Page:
Catching the Hallyu … Bong Joon-ho’s Oscar-winning movie Parasite is just the latest wave of South Korean culture, from fashion and film to music and cuisine
February 23, 2020
“The Korean Wave” (sometimes known as “Hallyu”) is a broad theme to describe the global popularity of South Korea’s cultural economy – from fashion and film to music and cuisine.
At the Oscars we saw the movie Parasite sweep the top awards. But it is far from being the first example of Hallyu.
A few years ago, back in 2012, Psy’s “Gangnam Style” made the world do the horse dance and proved that South Korean cultural content could go beyond East Asia and even spread to other continents. It’s spread was massively accelerated by social media, and in particular huge amounts of user generated content – people imitating Psy – on YouTube, Snapchat and more.
Today, South Korea with a population of 51 million is a cultural powerhouse with artists and cultural content shaping the zeitgeist of global culture, a great example of “soft power” influencing nations and people across continents.
Here are South Korea’s “three Bs” of the moment:
Bong Joon-ho and his movie “Parasite” swept the Academy Awards and snagged four Oscars, including the trophies for best film and best director. This victory followed a long list of honors, including a Golden Globe and the Palme d’Or at the Cannes Film Festival. “Parasite” is the first foreign-language film to win an Oscar for best picture in the 92 year-history of the Academy Awards. The production costs of the movie are estimated at somewhere between 13.5 billion ($11.3 million) won and 20 billion won. Bong’s movie had raked in over $200 billion from box offices in 205 countries around the world.
The seven-member boy band BTS is making K-pop history. The band has a huge fan base around the world called the BTS Army and has topped music charts in many countries including the US, the UK and Australia. This year it became the first Korean act to perform at the Grammy Awards and set a record by staying at the top of the Billboard Social 50 chart for 165 consecutive weeks.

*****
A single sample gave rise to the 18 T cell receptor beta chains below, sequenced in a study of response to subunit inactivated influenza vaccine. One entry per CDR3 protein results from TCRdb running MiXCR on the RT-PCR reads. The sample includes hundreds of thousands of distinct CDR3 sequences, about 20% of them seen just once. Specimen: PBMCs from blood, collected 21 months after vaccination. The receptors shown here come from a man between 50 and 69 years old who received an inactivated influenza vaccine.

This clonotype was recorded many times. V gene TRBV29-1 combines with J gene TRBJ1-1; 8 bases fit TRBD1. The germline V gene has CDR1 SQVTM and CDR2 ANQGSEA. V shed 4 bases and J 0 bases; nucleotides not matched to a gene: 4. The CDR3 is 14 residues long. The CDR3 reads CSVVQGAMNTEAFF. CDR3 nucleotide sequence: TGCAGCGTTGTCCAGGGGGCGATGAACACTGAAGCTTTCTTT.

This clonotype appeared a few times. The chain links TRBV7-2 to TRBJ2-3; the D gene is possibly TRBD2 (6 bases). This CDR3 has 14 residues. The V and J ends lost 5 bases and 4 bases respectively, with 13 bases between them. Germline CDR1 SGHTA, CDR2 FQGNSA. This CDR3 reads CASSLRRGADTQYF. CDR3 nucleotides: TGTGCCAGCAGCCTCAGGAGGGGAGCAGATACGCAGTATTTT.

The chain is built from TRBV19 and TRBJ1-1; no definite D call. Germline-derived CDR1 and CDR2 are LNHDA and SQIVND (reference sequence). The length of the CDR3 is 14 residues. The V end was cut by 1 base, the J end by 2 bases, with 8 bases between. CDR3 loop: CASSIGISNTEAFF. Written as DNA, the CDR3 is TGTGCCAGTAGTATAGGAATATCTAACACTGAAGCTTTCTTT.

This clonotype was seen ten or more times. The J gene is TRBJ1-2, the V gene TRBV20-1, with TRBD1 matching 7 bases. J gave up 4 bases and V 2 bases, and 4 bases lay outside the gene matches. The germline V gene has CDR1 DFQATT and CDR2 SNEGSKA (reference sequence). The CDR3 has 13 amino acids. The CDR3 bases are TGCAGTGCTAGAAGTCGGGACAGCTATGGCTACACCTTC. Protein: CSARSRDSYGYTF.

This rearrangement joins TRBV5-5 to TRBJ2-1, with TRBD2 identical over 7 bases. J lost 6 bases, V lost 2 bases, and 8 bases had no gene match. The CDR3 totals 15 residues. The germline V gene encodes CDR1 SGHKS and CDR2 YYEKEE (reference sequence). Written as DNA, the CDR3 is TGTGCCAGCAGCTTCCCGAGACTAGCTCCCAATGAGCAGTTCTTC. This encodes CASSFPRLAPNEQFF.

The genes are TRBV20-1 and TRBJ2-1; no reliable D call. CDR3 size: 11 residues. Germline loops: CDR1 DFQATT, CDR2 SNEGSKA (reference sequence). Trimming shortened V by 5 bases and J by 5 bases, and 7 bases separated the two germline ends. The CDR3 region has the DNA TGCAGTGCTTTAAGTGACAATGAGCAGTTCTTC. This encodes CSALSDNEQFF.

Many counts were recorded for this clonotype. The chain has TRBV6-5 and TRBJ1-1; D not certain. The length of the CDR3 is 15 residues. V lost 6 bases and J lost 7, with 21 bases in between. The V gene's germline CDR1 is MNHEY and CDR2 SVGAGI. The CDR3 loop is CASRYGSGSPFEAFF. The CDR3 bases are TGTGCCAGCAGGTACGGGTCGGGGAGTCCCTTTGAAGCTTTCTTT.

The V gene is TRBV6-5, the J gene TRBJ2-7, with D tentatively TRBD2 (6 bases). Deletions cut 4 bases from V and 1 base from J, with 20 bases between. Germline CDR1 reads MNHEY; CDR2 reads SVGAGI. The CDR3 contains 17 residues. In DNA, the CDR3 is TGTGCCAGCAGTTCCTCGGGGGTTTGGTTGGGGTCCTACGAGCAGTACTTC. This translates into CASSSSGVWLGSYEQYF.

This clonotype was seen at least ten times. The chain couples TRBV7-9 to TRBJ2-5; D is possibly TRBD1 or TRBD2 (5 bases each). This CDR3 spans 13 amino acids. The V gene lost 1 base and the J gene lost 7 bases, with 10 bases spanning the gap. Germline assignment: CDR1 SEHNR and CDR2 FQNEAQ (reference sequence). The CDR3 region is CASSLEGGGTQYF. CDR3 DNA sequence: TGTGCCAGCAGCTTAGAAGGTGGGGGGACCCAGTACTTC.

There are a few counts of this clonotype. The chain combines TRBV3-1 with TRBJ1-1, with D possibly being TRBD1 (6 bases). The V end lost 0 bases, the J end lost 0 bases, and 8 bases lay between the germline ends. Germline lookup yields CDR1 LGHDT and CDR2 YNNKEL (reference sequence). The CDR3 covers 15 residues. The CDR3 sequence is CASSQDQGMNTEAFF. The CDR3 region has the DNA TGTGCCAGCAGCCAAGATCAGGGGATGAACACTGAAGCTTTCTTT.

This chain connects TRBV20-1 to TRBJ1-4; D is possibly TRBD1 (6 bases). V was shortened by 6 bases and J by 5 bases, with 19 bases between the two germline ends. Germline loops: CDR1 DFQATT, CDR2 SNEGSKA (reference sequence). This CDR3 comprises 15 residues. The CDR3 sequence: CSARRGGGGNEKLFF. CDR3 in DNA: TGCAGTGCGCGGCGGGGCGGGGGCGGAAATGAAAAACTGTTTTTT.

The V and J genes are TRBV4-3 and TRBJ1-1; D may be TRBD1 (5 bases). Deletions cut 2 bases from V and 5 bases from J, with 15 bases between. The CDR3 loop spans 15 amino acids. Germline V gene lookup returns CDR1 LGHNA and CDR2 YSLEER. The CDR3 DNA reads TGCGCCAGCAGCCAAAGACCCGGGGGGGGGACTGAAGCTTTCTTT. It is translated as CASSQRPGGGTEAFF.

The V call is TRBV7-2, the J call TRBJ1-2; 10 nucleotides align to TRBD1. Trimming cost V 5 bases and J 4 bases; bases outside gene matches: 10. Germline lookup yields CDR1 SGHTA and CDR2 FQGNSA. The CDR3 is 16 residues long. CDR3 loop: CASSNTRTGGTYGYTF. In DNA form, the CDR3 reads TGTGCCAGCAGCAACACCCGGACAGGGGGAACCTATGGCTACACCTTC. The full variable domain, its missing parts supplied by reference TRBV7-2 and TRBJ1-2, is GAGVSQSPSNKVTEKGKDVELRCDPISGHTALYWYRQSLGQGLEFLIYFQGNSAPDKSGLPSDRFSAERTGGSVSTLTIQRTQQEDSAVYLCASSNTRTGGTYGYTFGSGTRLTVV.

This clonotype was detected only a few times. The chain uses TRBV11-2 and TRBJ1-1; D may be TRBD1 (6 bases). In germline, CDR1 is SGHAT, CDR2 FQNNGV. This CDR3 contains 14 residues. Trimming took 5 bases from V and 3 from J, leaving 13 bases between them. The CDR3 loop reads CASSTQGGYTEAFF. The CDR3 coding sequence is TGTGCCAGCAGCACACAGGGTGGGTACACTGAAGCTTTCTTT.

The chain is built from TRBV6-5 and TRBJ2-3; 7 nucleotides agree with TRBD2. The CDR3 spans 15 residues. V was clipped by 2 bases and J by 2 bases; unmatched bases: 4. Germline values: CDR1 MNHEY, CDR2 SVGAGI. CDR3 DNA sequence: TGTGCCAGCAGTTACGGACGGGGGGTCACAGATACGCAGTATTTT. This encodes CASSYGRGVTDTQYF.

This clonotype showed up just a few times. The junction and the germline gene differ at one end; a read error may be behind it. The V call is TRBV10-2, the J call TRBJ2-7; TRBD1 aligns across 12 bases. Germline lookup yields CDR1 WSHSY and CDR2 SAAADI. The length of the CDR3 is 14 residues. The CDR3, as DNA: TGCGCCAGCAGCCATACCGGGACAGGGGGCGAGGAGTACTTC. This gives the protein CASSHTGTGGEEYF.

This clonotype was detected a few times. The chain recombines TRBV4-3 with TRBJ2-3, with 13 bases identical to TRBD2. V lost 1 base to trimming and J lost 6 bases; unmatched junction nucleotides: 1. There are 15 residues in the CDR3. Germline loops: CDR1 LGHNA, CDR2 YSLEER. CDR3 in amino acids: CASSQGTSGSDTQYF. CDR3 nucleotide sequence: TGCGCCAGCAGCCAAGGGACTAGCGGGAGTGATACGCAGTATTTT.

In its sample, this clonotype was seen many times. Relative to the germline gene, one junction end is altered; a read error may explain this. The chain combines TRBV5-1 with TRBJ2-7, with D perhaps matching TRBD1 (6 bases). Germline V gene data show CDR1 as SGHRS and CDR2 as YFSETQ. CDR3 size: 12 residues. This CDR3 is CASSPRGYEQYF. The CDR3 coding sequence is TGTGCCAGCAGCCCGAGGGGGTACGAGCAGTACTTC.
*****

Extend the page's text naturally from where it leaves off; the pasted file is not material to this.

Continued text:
Big Hit Entertainment said it generated record revenue of 587.9 billion won and 97.5 billion won in operating profit in 2019, double what it brought in the previous year. But the success of BTS has had an even stronger impact on the economy: The Hyundai Economic Research Institute said in 2018 that the BTS phenomenon was worth some 5.5 trillion won a year. For instance, according to Bang Si-hyuk, Big Hit Entertainment’s founder and CEO, BTS’ three-day concerts in Seoul brought 187,000 visitors to Korea, generating 100 billion won in economic value.
Who knew “Baby Shark,” a Korean children’s song, would grab the attention of so many children and their parents?
First uploaded on YouTube in November 2015, “Baby Shark” went on to get 4.58 billion views. As of Feb. 17, it was YouTube’s third-most-viewed video — not too far behind Ed Sheeran’s “Shape of You.” The catchy song from Pinkfong, an education brand within Korean media startup SmartStudy, has been translated into 19 languages and is a favorite of many parents who use the song to soothe their children. It’s success isn’t limited to YouTube either. The song took over Nationals Park, the home of the Washington Nationals, last year throughout the Major League Baseball season. At the World Series, it became the team’s battle cry. In 2019, the song ranked 75th on the Billboard Year-End Hot 100 chart. Backed by “Baby Shark,” the company’s sales soared from 40 billion won in 2018 to 60 billion won in 2019. In 2014, the company posted sales of 7.6 billion won. “Baby Shark” has also made a fortune for the family behind SmartStudy. Kim Min-seok, who co-founded the company in 2010, owns 23 percent of the startup, and Samsung Publishing owns another 21 percent. Kim’s family owns 63 percent of the company, according to Bloomberg.
So what’s their formula for success? Maybe we should look at their own words for a clue.
“When I was young and studying cinema there was saying that I carved deep into my heart, which is ‘the most personal, is the most creative.’ That quote was from our great Martin Scorsese,” Bong Joon-ho said in his Oscar acceptance speech.
“Emotion and music are universally shared values, but it is still important to localize some parts of the content,” SmartStudy CFO Lee Seung-gyu said Nov. 29 at K-Startup Week ComeUp 2019. “BTS also used a similar strategy. They sang in Korean but the way they communicated with global fans was localized.”